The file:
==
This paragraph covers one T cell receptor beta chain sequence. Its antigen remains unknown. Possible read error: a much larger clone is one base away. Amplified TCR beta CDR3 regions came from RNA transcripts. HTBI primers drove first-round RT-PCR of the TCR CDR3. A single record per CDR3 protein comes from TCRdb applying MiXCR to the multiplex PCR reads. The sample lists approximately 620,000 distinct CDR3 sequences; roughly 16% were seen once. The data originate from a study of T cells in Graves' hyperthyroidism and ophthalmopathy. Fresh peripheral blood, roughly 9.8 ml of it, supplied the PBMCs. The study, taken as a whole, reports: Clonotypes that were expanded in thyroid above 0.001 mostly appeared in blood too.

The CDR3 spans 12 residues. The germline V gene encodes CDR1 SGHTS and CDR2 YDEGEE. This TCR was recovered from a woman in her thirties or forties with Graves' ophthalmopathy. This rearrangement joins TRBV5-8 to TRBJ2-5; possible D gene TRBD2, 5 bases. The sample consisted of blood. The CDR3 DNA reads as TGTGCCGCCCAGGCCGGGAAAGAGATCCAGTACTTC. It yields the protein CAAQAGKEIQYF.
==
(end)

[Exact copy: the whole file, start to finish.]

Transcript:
This paragraph covers one T cell receptor beta chain sequence. Its antigen remains unknown. Possible read error: a much larger clone is one base away. Amplified TCR beta CDR3 regions came from RNA transcripts. HTBI primers drove first-round RT-PCR of the TCR CDR3. A single record per CDR3 protein comes from TCRdb applying MiXCR to the multiplex PCR reads. The sample lists approximately 620,000 distinct CDR3 sequences; roughly 16% were seen once. The data originate from a study of T cells in Graves' hyperthyroidism and ophthalmopathy. Fresh peripheral blood, roughly 9.8 ml of it, supplied the PBMCs. The study, taken as a whole, reports: Clonotypes that were expanded in thyroid above 0.001 mostly appeared in blood too.

The CDR3 spans 12 residues. The germline V gene encodes CDR1 SGHTS and CDR2 YDEGEE. This TCR was recovered from a woman in her thirties or forties with Graves' ophthalmopathy. This rearrangement joins TRBV5-8 to TRBJ2-5; possible D gene TRBD2, 5 bases. The sample consisted of blood. The CDR3 DNA reads as TGTGCCGCCCAGGCCGGGAAAGAGATCCAGTACTTC. It yields the protein CAAQAGKEIQYF.